The impact of the new annualised salary provisions on boutique firms
In recent weeks, Lawyers Weekly explored how the new Fair Work Commission-imposed annualised salary provisions will affect BigLaw. Here, we explore the impact on the SME space.
In a recent episode of The Lawyers Weekly Show, Bartier Perry partner Amber Sharp spoke about the impact of the new annualised salary provisions on the big end of town, saying she wasn’t convinced that the provisions – which came into effect at the beginning of March – were “sensible or even proportionate” as a response to issues including underpayment.
However, it is not simply the BigLaw demographic that will be impacted. According to Resolution123 founder and principal Carly Stebbing (pictured), the provisions “fundamentally” change both the recruitment and management of award-covered salaried staff members.
“It forces an employer to consider how many hours an employee is going to be required to work each week, pay cycle, 12 months and to calculate the minimum entitlements for those hours under the award,” she explained.
“It requires an employer to keep a record of start, finish and meal times each day and have them signed off by the employee each pay cycle. It requires the employer to audit the records against the award and rectify any shortfall. In effect, it defeats the perceived benefit of the staff member being on salary.”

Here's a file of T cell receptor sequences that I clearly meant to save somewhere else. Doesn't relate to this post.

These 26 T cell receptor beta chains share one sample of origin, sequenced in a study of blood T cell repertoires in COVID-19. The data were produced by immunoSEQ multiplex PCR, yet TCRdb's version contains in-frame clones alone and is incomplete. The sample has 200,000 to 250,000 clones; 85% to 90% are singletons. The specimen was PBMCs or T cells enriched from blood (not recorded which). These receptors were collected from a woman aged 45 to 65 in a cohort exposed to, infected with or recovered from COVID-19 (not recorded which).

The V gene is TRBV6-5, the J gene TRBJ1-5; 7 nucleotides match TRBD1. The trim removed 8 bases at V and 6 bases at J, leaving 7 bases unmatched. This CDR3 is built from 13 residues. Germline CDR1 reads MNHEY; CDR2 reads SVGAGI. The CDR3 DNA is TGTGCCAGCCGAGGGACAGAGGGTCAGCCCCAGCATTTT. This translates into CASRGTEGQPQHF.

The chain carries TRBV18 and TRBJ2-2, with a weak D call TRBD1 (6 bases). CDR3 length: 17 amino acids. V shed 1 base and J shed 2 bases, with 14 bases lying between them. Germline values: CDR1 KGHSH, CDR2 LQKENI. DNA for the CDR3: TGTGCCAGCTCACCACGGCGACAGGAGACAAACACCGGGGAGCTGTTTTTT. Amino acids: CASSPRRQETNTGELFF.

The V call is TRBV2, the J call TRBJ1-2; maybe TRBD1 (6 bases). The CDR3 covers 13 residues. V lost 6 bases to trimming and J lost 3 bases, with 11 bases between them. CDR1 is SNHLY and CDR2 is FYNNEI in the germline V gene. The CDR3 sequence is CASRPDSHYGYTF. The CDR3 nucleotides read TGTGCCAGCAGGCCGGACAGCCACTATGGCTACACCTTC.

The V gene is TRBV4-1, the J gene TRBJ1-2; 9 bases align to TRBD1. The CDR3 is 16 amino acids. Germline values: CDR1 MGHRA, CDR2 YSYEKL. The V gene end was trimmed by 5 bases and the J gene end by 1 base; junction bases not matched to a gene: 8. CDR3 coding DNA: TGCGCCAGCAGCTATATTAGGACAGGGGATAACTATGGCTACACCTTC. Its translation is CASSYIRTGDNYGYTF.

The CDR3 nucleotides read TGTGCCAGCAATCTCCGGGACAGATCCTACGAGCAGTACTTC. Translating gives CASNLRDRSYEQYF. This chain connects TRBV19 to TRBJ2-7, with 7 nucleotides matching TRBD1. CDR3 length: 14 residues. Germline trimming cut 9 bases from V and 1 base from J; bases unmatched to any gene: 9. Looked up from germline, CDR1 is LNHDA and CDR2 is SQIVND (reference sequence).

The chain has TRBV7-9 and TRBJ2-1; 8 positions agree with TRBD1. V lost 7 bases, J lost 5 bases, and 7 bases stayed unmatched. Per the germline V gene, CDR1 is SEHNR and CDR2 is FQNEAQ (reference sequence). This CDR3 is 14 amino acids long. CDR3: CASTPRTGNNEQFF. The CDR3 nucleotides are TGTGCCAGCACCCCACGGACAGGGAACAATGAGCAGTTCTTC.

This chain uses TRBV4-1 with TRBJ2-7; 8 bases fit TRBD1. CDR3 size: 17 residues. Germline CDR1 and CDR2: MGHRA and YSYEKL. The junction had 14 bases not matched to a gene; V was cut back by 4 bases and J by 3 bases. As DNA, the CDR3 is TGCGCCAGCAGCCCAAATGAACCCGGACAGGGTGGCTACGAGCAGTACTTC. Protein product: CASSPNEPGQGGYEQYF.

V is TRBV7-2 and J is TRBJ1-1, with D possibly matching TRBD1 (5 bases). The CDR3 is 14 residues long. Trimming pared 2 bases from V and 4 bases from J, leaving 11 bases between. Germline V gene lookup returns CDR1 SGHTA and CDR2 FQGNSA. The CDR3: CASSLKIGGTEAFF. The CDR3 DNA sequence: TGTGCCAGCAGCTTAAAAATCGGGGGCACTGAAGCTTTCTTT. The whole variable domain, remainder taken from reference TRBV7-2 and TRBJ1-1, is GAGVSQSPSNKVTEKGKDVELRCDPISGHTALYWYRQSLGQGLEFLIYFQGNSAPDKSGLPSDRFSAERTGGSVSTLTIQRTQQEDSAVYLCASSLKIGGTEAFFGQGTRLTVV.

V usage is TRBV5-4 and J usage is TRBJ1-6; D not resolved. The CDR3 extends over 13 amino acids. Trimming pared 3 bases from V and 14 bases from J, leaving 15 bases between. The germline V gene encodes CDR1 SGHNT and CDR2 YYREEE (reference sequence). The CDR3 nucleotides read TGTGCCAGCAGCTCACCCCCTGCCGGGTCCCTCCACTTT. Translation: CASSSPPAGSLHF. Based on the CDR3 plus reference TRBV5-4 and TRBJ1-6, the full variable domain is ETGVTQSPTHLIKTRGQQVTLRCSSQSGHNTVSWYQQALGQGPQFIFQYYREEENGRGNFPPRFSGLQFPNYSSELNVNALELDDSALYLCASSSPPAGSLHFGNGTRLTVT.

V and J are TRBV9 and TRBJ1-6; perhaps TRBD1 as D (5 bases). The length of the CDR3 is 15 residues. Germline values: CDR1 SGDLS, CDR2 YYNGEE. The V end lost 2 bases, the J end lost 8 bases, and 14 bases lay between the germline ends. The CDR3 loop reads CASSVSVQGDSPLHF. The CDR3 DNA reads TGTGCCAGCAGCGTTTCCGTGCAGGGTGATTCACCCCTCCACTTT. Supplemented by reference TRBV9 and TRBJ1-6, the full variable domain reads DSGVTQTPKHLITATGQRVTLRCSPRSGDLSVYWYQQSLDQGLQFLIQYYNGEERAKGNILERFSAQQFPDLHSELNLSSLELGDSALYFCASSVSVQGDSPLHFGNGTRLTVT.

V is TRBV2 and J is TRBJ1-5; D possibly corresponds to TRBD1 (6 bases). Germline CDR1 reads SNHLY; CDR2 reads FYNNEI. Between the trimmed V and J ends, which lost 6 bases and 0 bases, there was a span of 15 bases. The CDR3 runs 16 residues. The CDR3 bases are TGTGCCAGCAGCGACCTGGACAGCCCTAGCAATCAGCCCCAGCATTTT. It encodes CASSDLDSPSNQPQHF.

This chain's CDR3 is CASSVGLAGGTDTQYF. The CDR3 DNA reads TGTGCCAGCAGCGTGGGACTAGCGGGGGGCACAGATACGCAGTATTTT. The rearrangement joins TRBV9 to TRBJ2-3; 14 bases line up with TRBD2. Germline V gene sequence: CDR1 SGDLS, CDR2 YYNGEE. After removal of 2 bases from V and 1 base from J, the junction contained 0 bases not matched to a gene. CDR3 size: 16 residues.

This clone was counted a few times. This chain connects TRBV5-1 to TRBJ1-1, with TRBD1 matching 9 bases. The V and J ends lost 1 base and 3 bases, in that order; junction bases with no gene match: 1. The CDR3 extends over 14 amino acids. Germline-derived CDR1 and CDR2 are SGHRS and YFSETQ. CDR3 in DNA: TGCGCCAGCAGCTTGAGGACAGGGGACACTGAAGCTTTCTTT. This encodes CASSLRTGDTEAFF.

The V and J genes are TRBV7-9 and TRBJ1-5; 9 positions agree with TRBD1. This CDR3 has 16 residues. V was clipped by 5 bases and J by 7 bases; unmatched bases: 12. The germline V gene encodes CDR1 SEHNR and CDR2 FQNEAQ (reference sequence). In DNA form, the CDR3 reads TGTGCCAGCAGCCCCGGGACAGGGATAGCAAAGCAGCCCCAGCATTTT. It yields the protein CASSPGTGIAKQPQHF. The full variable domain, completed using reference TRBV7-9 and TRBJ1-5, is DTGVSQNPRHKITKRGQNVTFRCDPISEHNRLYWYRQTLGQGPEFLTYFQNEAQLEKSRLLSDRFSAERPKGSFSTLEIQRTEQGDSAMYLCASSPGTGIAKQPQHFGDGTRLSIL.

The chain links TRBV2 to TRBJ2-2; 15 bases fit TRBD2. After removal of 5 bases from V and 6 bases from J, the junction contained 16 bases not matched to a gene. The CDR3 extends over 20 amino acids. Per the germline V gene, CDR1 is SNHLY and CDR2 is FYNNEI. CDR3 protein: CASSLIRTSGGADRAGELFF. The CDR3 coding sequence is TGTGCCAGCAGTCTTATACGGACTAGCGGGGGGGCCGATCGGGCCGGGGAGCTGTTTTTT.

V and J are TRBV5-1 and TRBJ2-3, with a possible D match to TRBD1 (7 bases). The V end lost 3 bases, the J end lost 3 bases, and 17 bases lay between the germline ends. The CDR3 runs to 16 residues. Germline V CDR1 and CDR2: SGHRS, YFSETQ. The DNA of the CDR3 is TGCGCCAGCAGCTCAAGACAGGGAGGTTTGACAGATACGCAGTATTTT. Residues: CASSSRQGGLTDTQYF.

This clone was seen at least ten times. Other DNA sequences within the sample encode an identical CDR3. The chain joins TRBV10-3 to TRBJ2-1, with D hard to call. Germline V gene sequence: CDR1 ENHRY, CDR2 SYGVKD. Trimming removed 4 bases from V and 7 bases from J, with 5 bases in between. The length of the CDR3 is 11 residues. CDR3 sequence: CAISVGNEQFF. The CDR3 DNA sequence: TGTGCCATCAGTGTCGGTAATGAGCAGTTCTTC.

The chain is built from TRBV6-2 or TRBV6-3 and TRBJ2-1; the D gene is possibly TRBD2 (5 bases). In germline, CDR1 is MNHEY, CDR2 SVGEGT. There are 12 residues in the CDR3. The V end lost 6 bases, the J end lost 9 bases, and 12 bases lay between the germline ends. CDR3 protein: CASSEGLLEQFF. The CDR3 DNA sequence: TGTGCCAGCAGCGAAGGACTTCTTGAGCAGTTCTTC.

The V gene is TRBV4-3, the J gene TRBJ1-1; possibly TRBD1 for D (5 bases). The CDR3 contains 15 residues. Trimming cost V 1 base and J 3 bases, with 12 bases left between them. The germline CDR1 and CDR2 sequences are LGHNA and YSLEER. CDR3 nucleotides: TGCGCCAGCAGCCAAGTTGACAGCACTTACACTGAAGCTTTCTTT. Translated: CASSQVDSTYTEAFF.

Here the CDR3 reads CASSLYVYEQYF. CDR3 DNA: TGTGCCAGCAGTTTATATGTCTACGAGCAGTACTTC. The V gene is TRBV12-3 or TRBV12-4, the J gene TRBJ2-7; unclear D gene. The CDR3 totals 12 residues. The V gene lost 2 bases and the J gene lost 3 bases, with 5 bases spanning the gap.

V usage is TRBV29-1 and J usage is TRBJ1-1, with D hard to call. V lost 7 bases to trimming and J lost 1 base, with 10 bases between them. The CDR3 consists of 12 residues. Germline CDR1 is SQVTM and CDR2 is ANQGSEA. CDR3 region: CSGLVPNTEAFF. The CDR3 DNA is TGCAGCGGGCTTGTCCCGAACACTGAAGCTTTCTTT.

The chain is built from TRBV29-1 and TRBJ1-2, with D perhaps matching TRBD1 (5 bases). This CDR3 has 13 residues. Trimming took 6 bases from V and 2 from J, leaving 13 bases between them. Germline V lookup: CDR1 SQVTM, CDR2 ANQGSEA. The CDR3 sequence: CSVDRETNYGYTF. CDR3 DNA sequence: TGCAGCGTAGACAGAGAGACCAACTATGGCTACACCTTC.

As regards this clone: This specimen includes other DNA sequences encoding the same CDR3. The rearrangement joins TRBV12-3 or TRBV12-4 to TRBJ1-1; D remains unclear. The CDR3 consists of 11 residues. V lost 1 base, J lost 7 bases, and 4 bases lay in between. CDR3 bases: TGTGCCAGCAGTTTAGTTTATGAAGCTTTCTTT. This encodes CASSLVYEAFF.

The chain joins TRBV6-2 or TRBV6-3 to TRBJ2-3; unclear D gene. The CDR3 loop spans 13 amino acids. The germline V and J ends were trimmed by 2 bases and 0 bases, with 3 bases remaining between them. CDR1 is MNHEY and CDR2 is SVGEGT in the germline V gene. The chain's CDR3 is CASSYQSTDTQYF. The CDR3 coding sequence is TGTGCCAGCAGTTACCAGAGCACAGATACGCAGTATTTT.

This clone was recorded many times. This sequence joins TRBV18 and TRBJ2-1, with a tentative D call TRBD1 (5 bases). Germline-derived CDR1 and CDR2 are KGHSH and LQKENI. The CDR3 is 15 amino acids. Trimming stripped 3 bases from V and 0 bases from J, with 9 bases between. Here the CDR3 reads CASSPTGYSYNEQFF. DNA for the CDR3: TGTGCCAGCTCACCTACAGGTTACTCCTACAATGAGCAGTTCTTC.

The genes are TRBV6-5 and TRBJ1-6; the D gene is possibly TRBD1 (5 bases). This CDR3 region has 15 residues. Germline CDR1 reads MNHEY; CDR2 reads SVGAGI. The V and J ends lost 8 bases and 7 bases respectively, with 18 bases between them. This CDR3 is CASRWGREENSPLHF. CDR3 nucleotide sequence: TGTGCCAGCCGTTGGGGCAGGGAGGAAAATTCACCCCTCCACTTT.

For boutique firms that hire award-covered employees – as many firms do, Ms Stebbing noted – it will require those firms to adopt new systems to manage the myriad aforementioned requirements.
When asked if the requirement to keep time sheets will create undue burdens for those running boutique firms, on top of other new administrative tasks, Ms Stebbing said: “It will help an employer monitor actual hours worked, it will help an employer to ensure the health and safety of their employees (so they aren’t overworked and undercompensated) and it will help end wage theft. I think those gains are worth the new burden.”
“The big end of town will have to implement these changes at scale, it will create transparency on actual hours worked but only of award-covered staff. If the same was required for lawyers, to record their hours of work and ensure they were compensated accordingly, that could change the game for firms still billing by the hour. And there is a proposal for an award to cover lawyers on foot,” she said.
There is no reason, Ms Stebbing mused, that the recording of hours should change or disadvantage flexible working arrangements for those in boutique practices.
“The technology is there to record hours remotely. The Wesfarmers media beat-up about having to revert to a bundy clock system is ludicrous. The Fair Work Ombudsman has a free Record My Hours App that boutique practices could have their staff adopt as an immediate solution.”
Moreover, she added, there is “always opportunity” in data.
“The new record keeping requirements will teach us things we may not have realised about how much and when work is being performed. It will help ensure staff are properly compensated,” she concluded.